How to keep your characters from feeling interchangeable? (1/2)
I’ve talked a little bit about how to expand your writing on a sentence level by expanding your vocabulary, etc. But now, I want to discuss characters and how to practice making them unique rather than interchangeable.
There are two ways of looking at this. First, all the characters in a particular story read and feel the same and it’s difficult to tell them apart, and second, all the characters across the author’s many stories feel the same, particularly their point-of-view characters.
This second one is interesting in the romance industry because it often means that a character who was once a side character in someone else’s story becomes the lead character in their own, only, they end up feeling like a completely different person because they read like the previous main character instead of who they’d been in that previous story. (As an example, because this reads a little confusing: Paul’s story is great. Paul is friends with side character, Lyle. Lyle is beloved by fans. Author writes book about Lyle next. Only Lyle suddenly acts like Paul rather than the Lyle everyone loved.)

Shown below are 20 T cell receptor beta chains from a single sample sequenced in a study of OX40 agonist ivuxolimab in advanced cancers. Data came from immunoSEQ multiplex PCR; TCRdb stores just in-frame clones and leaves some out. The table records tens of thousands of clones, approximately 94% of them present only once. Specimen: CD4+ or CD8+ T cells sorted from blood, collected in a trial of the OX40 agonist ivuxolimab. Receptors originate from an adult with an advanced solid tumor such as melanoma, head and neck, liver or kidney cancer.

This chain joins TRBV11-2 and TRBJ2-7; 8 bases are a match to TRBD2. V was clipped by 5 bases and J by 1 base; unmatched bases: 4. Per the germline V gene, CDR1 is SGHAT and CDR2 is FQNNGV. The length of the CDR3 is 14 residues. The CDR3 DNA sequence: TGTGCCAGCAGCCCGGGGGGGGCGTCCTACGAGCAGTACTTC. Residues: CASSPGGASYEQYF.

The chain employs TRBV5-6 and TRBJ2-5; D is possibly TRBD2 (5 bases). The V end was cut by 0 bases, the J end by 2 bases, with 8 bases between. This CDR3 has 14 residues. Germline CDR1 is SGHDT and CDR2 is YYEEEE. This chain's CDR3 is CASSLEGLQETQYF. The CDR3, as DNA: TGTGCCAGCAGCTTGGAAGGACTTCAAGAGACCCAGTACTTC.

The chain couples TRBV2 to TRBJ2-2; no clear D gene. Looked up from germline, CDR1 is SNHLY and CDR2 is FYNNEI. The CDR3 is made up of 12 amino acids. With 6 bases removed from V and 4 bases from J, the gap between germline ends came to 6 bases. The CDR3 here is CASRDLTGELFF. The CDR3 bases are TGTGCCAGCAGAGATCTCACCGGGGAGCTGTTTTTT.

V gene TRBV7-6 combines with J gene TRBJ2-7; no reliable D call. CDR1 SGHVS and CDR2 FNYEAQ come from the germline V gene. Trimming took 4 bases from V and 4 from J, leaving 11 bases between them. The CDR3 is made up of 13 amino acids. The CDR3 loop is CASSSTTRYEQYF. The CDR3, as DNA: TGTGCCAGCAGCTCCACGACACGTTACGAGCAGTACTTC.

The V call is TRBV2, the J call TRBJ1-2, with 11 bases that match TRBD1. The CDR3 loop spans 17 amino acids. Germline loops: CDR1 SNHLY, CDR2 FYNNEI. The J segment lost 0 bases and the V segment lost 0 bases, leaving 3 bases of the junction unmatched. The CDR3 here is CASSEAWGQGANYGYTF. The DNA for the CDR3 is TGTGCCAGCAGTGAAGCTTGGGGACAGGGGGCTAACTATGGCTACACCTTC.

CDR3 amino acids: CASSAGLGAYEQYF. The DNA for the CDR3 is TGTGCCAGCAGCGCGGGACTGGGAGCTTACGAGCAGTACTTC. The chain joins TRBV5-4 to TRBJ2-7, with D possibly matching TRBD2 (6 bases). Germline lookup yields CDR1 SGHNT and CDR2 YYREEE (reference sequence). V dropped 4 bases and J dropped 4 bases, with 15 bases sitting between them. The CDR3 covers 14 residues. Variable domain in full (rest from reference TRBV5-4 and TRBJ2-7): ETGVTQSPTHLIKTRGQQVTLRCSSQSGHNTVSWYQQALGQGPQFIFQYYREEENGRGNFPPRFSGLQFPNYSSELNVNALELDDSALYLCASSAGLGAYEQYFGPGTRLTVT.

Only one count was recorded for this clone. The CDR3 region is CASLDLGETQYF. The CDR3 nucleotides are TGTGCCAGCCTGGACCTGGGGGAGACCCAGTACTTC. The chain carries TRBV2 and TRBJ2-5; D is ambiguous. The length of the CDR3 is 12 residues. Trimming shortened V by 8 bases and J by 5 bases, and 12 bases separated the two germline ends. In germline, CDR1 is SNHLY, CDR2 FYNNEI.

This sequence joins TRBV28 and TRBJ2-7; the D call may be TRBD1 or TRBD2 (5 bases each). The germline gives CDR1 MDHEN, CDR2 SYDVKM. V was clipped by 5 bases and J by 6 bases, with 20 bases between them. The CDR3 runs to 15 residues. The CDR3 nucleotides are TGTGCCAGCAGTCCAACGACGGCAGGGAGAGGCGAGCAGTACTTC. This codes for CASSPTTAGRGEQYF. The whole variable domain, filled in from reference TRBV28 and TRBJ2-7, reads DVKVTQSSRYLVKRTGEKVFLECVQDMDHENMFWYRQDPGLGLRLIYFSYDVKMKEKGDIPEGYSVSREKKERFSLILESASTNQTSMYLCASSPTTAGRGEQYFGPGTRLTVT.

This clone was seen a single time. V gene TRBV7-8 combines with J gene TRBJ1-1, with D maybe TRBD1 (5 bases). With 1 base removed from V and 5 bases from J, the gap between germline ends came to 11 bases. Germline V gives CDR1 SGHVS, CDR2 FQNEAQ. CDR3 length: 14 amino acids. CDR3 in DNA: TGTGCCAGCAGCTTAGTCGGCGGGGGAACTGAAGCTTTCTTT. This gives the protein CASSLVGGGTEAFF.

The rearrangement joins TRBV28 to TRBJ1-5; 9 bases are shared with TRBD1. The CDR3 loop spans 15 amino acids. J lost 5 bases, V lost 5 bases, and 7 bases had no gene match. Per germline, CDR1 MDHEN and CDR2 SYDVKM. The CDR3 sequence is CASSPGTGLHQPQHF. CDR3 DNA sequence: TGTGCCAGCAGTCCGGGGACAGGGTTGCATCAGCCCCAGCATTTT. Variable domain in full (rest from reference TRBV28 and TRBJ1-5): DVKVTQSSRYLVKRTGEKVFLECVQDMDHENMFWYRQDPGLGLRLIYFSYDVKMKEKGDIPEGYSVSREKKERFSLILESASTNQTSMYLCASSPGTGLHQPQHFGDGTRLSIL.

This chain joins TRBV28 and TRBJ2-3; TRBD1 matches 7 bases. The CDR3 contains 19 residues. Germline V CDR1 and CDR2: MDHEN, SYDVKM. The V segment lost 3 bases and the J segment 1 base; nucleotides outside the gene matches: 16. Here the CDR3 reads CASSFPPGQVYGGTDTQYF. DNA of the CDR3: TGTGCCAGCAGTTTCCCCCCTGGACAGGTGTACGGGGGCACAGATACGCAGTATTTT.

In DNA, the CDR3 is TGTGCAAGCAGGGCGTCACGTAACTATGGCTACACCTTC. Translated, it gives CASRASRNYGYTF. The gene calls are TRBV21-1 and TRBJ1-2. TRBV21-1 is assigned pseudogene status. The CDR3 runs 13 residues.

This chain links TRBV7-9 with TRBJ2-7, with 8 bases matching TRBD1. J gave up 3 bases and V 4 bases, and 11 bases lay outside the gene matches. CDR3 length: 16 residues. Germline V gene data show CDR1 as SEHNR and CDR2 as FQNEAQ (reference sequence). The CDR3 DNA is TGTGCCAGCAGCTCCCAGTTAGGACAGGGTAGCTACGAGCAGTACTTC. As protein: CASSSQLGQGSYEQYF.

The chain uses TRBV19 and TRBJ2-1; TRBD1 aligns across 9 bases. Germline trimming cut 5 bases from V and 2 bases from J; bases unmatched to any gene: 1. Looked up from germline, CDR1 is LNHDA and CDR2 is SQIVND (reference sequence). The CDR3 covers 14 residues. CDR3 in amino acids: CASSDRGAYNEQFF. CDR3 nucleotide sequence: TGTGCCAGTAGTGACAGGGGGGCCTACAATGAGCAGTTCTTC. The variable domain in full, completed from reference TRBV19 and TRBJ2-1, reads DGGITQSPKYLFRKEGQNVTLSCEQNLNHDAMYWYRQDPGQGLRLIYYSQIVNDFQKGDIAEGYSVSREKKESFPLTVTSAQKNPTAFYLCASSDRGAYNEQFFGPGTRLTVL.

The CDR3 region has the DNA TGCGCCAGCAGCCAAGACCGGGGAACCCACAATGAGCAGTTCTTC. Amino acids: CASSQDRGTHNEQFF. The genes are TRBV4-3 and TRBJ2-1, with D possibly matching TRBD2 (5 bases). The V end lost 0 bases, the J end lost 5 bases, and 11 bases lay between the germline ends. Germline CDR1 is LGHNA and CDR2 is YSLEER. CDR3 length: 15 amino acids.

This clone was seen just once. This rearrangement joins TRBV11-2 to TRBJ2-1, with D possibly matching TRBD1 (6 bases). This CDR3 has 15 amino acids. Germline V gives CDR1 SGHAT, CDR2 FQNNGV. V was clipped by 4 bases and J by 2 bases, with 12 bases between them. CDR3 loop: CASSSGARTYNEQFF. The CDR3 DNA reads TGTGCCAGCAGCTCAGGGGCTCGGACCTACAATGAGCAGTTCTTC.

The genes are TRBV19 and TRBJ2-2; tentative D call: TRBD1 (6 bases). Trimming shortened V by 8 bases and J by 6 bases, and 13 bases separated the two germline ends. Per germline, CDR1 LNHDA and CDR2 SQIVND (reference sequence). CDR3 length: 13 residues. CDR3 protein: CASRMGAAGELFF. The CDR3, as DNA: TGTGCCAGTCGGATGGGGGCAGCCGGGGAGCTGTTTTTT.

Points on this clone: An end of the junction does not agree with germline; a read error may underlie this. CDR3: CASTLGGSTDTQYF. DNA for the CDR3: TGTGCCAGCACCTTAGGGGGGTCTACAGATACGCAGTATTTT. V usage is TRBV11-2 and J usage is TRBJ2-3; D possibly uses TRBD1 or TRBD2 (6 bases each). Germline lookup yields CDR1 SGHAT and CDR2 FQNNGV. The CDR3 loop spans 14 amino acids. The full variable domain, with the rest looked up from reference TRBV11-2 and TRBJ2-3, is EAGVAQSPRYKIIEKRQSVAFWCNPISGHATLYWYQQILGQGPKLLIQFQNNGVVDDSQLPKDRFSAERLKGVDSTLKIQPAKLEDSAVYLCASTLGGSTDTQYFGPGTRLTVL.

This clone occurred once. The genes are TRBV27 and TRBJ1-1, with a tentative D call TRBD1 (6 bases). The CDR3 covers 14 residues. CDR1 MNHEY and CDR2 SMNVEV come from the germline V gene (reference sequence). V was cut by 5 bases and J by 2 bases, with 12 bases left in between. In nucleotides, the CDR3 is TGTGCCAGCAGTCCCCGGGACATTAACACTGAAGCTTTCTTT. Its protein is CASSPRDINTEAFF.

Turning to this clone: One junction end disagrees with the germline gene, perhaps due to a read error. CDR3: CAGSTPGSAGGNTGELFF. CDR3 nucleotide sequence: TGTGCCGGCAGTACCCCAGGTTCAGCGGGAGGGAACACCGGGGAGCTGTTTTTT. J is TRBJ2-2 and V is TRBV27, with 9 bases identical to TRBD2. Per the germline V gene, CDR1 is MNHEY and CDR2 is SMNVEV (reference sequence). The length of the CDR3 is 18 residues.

So I’m going to address ways in which to help out with both these situations in two different posts since they are actually different things entirely.
First, how to keep characters in the same book from all reading the same.
1) Give each character a unique physical/visible trait.
This has to do with imagery. You want a different image in each reader’s mind when you bring up a specific character in your story. A lot of people need something physical to latch on to, something that helps paint a picture in their imagination. So giving each person a particular physical trait can make all the difference.
When I say unique, I mean unique. If all the characters have brown hair, then brown hair isn’t unique. If all the characters have scars across their faces, then the scars aren’t unique. You see this often in stories where you’ll have the blond-haired one, the brown-haired one and the red-haired one as a set of three. That’s one way to do it… Continue reading